Protecting workers, job sites and the general public against the Coronavirus (COVID-19) - by Morris Napolitano

March 06, 2020 - Front Section
Morris Napolitano

With the recent appearance and rapid spread of the Coronavirus (COVID-19) globally, a potentially fatal respiratory illness, it’s time to prepare and train construction firms and workers to fortify job sites not only to protect themselves against the virus but the general public as well. The Environmental Contractors Association (ECA), alongside its CERT Safety Remediation Courses, specialize in teaching construction firms and workers how to protect against environmental hazards, especially biohazard contaminants. 

Here are a few ways you can protect yourself, your job site and most of all the general public. 

What to Look Out For
For confirmed cases of the Coronavirus, reported symptoms have varied from case to case, but average symptoms at this time include fever, cough and shortness of breath. According to the Center for Disease Control, symptoms may appear in as few as 2 days or as many as 14 since exposure.

If someone on your site, or someone you know, begins to exhibit symptoms, contact a healthcare professional immediately. After isolating the individual, it is important to focus on the rest of the site to ensure containment of the virus. In a situation like this, site leaders should immediately close down the site and monitor individuals who may have been exposed and begin the process of cleaning the entire site to halt the spread.

Due to the virus’s unknown origins and nature, it is imperative that you take extreme health and safety precautions when interacting with potentially infected individuals. 

How to Protect Yourself and Others
While leading medical experts are still developing a vaccine to protect against the Coronavirus, there are still ways to avoid exposure and reduce the risk of infection from the virus.  

To help prevent against the Coronavirus you can take the following measures including, avoiding close contact with people who may be infected, avoiding the touching of your eyes, nose and mouth with unwashed hands, covering your mouth or nose with a tissue or with your arm when coughing or sneezing, regularly clean and disinfect frequently touched objects with a disinfecting spray or wipe, using facemasks if you show symptoms to protect others from infection and wash hands often with soap and hot water for at least 20 seconds. 

While there is currently no specific treatment for the Coronavirus, people with symptoms should immediately seek out emergency medical care. People who think they may have been in contact with those infected with the Coronavirus should contact a healthcare provider immediately.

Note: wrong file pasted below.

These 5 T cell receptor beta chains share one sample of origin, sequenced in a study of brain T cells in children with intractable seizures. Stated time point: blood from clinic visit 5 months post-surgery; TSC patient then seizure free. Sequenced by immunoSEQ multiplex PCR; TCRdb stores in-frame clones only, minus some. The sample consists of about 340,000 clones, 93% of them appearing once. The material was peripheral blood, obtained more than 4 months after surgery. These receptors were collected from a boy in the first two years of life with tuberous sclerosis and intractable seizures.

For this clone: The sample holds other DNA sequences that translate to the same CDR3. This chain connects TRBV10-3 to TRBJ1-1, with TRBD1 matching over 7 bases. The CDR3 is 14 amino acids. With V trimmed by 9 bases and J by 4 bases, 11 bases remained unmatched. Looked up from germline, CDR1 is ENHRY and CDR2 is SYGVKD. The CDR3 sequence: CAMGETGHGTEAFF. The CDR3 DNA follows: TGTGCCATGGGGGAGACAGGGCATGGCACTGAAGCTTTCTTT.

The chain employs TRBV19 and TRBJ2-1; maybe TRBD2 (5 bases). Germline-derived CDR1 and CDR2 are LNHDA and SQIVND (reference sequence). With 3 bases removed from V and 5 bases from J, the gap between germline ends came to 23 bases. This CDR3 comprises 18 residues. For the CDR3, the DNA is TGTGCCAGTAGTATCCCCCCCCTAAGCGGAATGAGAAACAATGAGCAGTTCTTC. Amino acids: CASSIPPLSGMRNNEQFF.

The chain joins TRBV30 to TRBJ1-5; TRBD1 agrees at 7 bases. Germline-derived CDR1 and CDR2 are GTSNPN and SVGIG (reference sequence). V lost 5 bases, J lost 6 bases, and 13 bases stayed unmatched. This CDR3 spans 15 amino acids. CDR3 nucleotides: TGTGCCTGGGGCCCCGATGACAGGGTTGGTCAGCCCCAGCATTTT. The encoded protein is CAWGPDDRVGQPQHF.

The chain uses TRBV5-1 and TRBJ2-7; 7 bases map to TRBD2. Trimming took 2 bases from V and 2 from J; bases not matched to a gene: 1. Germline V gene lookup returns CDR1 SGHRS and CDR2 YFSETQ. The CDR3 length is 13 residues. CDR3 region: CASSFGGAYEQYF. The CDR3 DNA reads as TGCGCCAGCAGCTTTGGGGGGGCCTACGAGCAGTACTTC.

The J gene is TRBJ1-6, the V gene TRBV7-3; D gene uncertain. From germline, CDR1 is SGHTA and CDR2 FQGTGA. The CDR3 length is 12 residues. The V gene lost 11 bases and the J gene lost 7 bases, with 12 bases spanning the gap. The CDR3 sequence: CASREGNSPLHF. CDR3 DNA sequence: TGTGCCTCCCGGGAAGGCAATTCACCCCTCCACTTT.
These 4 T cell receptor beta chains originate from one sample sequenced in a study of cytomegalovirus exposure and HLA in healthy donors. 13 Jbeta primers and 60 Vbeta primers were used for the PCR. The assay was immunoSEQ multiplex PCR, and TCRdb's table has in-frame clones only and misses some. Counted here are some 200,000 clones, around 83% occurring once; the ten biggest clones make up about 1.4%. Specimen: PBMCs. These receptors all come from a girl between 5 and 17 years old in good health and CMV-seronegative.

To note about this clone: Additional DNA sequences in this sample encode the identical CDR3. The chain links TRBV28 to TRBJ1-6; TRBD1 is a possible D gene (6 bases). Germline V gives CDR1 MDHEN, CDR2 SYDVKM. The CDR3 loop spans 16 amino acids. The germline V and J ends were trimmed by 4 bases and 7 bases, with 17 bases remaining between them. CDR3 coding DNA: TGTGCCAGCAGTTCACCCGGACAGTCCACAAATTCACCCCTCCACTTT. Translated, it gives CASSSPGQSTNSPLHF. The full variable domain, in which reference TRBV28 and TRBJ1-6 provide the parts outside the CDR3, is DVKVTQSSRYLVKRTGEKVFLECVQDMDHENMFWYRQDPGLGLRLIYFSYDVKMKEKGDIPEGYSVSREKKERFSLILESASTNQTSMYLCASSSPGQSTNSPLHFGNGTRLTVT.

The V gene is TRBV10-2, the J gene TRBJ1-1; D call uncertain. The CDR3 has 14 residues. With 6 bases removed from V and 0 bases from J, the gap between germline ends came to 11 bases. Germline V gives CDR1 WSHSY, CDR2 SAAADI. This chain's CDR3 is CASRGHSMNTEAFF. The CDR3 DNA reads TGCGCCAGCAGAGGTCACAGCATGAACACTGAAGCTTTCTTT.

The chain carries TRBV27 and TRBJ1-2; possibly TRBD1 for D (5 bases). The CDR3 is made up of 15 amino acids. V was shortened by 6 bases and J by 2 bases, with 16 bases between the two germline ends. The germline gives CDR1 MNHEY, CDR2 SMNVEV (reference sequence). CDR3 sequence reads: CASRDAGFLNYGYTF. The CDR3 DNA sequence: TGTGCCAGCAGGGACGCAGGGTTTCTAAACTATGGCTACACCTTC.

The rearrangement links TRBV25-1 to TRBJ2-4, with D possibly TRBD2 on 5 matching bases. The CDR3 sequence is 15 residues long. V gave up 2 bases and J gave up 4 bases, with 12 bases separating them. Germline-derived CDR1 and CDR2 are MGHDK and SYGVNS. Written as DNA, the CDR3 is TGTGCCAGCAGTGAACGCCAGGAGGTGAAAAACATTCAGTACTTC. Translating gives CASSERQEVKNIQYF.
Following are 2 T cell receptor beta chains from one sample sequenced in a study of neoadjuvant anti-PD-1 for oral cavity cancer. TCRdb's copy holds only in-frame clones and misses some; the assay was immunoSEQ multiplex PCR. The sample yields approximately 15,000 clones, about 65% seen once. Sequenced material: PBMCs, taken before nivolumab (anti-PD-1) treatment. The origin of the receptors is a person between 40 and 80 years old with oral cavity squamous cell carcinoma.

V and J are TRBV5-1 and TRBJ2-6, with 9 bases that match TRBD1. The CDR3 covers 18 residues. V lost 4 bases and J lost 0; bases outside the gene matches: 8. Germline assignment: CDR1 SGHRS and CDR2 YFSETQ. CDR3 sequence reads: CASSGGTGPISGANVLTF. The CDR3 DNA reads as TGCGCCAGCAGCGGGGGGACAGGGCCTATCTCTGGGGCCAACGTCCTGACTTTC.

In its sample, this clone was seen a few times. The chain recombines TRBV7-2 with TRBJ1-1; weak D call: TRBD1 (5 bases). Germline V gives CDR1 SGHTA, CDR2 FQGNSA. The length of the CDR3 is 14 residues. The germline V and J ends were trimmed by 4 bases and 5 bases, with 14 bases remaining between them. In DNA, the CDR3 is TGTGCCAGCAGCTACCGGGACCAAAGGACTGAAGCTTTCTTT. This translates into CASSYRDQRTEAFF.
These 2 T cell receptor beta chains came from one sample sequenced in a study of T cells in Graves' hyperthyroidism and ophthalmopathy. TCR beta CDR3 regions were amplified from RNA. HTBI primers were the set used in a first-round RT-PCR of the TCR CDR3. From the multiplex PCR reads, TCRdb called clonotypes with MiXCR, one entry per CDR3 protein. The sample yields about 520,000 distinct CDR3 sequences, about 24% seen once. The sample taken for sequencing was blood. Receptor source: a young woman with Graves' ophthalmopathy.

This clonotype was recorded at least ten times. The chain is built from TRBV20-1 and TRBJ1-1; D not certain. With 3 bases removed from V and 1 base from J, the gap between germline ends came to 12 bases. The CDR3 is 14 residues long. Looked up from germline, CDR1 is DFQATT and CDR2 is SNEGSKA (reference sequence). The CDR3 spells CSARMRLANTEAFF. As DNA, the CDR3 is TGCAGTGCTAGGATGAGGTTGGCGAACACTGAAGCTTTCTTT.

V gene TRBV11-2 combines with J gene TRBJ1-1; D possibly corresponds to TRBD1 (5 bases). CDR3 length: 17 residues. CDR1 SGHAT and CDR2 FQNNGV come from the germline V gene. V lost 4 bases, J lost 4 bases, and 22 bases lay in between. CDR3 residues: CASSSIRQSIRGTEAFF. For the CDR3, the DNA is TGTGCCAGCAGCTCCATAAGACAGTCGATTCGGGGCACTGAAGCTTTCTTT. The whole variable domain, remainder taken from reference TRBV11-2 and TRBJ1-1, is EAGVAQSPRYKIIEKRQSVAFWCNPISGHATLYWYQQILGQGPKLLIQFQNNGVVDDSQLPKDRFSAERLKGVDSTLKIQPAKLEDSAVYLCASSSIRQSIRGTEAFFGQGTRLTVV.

How to Protect Your Jobsite
By putting the health and safety of your team first, construction firms can feel prepared, knowledgeable and ready for any biological threats, especially the fast-approaching Coronavirus. 

ECA understands this and, outside of their CERT trainings, offers 24/7 emergency response service including infectious organism cleaning and bacteria/biological emergencies, complete removal of hazardous materials and debris, emergency assessment, cleaning and repairs, 24-hour emergency response call centers and asbestos, mold and lead abatement, as well as fire and flood restoration services.

What Can You Do Now?  
While the risk to the United States is currently low, this is the time to gain skills and expertise in handling biological hazards before it’s too late.  

The ECA is building awareness when it comes to infectious airborne pathogens, like the Coronavirus, to help reduce liability and costs for owners and manager, especially in the healthcare industry. 

As many healthcare institutions continue to cut back costs, they still strive to provide high levels of safety and cleanliness for patients. Preventing the harmful impact of infectious organisms in these sensitive areas is crucial and the expertise of trained professionals is necessary.

CERT Courses are intended to provide anyone interested with the opportunity to learn. This includes courses geared towards the general public that provide a general overview of potential threats, how to spot them and swiftly respond, while professional courses will provide advanced knowledge on pathogen containment.

Morris Napolitano, co-founder of CERT and chairman of the Environmental Contractors Association (ECA), New York, N.Y.

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